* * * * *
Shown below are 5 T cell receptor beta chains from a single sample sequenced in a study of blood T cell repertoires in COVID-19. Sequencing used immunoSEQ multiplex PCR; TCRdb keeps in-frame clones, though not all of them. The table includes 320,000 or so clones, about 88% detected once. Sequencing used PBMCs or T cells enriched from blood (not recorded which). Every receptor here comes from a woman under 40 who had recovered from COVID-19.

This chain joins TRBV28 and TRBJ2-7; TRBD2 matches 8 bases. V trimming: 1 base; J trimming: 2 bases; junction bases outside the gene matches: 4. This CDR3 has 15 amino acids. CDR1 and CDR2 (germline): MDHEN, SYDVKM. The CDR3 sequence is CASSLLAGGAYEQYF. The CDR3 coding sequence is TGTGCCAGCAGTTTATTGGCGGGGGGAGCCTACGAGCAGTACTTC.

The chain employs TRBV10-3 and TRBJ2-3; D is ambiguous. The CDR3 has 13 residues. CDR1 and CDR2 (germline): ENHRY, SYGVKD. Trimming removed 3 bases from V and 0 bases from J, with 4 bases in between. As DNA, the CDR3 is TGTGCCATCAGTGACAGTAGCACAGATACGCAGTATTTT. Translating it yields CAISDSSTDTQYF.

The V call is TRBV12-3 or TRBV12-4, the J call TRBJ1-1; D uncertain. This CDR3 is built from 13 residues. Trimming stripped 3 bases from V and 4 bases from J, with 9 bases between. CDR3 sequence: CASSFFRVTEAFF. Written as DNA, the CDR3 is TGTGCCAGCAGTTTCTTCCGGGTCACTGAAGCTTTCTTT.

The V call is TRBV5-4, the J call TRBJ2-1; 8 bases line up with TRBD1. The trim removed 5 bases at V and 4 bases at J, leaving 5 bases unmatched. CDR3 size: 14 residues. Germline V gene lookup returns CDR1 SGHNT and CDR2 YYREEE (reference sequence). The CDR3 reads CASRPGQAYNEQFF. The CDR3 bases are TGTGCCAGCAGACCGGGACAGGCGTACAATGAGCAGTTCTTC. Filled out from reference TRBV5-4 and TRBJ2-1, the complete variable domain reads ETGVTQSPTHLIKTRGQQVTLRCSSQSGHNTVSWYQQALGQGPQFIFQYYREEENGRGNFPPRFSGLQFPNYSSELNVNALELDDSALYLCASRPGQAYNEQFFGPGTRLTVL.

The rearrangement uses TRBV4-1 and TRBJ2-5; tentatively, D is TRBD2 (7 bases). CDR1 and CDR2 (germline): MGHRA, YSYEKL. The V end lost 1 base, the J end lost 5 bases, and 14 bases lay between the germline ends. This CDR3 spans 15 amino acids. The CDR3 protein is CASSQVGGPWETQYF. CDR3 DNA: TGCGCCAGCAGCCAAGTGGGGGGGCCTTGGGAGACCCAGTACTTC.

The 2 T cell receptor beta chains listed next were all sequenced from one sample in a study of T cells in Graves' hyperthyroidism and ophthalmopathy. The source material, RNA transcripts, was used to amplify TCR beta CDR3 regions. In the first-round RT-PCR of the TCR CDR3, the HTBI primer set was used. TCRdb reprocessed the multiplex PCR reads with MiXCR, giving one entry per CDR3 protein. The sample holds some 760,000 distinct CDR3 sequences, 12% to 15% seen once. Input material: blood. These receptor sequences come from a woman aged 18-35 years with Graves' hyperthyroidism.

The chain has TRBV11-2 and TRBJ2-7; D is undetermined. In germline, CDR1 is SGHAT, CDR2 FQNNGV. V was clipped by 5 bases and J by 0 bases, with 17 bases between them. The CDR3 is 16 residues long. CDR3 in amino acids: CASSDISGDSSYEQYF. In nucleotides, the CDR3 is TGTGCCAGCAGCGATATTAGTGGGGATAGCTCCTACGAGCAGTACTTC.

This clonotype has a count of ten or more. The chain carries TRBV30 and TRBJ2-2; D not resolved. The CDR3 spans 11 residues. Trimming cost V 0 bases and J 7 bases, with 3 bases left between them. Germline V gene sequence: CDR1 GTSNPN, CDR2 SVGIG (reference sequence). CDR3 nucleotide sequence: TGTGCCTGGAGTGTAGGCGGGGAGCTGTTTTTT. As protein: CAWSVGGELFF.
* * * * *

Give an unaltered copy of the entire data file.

Shown below are 5 T cell receptor beta chains from a single sample sequenced in a study of blood T cell repertoires in COVID-19. Sequencing used immunoSEQ multiplex PCR; TCRdb keeps in-frame clones, though not all of them. The table includes 320,000 or so clones, about 88% detected once. Sequencing used PBMCs or T cells enriched from blood (not recorded which). Every receptor here comes from a woman under 40 who had recovered from COVID-19.

This chain joins TRBV28 and TRBJ2-7; TRBD2 matches 8 bases. V trimming: 1 base; J trimming: 2 bases; junction bases outside the gene matches: 4. This CDR3 has 15 amino acids. CDR1 and CDR2 (germline): MDHEN, SYDVKM. The CDR3 sequence is CASSLLAGGAYEQYF. The CDR3 coding sequence is TGTGCCAGCAGTTTATTGGCGGGGGGAGCCTACGAGCAGTACTTC.

The chain employs TRBV10-3 and TRBJ2-3; D is ambiguous. The CDR3 has 13 residues. CDR1 and CDR2 (germline): ENHRY, SYGVKD. Trimming removed 3 bases from V and 0 bases from J, with 4 bases in between. As DNA, the CDR3 is TGTGCCATCAGTGACAGTAGCACAGATACGCAGTATTTT. Translating it yields CAISDSSTDTQYF.

The V call is TRBV12-3 or TRBV12-4, the J call TRBJ1-1; D uncertain. This CDR3 is built from 13 residues. Trimming stripped 3 bases from V and 4 bases from J, with 9 bases between. CDR3 sequence: CASSFFRVTEAFF. Written as DNA, the CDR3 is TGTGCCAGCAGTTTCTTCCGGGTCACTGAAGCTTTCTTT.

The V call is TRBV5-4, the J call TRBJ2-1; 8 bases line up with TRBD1. The trim removed 5 bases at V and 4 bases at J, leaving 5 bases unmatched. CDR3 size: 14 residues. Germline V gene lookup returns CDR1 SGHNT and CDR2 YYREEE (reference sequence). The CDR3 reads CASRPGQAYNEQFF. The CDR3 bases are TGTGCCAGCAGACCGGGACAGGCGTACAATGAGCAGTTCTTC. Filled out from reference TRBV5-4 and TRBJ2-1, the complete variable domain reads ETGVTQSPTHLIKTRGQQVTLRCSSQSGHNTVSWYQQALGQGPQFIFQYYREEENGRGNFPPRFSGLQFPNYSSELNVNALELDDSALYLCASRPGQAYNEQFFGPGTRLTVL.

The rearrangement uses TRBV4-1 and TRBJ2-5; tentatively, D is TRBD2 (7 bases). CDR1 and CDR2 (germline): MGHRA, YSYEKL. The V end lost 1 base, the J end lost 5 bases, and 14 bases lay between the germline ends. This CDR3 spans 15 amino acids. The CDR3 protein is CASSQVGGPWETQYF. CDR3 DNA: TGCGCCAGCAGCCAAGTGGGGGGGCCTTGGGAGACCCAGTACTTC.

The 2 T cell receptor beta chains listed next were all sequenced from one sample in a study of T cells in Graves' hyperthyroidism and ophthalmopathy. The source material, RNA transcripts, was used to amplify TCR beta CDR3 regions. In the first-round RT-PCR of the TCR CDR3, the HTBI primer set was used. TCRdb reprocessed the multiplex PCR reads with MiXCR, giving one entry per CDR3 protein. The sample holds some 760,000 distinct CDR3 sequences, 12% to 15% seen once. Input material: blood. These receptor sequences come from a woman aged 18-35 years with Graves' hyperthyroidism.

The chain has TRBV11-2 and TRBJ2-7; D is undetermined. In germline, CDR1 is SGHAT, CDR2 FQNNGV. V was clipped by 5 bases and J by 0 bases, with 17 bases between them. The CDR3 is 16 residues long. CDR3 in amino acids: CASSDISGDSSYEQYF. In nucleotides, the CDR3 is TGTGCCAGCAGCGATATTAGTGGGGATAGCTCCTACGAGCAGTACTTC.

This clonotype has a count of ten or more. The chain carries TRBV30 and TRBJ2-2; D not resolved. The CDR3 spans 11 residues. Trimming cost V 0 bases and J 7 bases, with 3 bases left between them. Germline V gene sequence: CDR1 GTSNPN, CDR2 SVGIG (reference sequence). CDR3 nucleotide sequence: TGTGCCTGGAGTGTAGGCGGGGAGCTGTTTTTT. As protein: CAWSVGGELFF.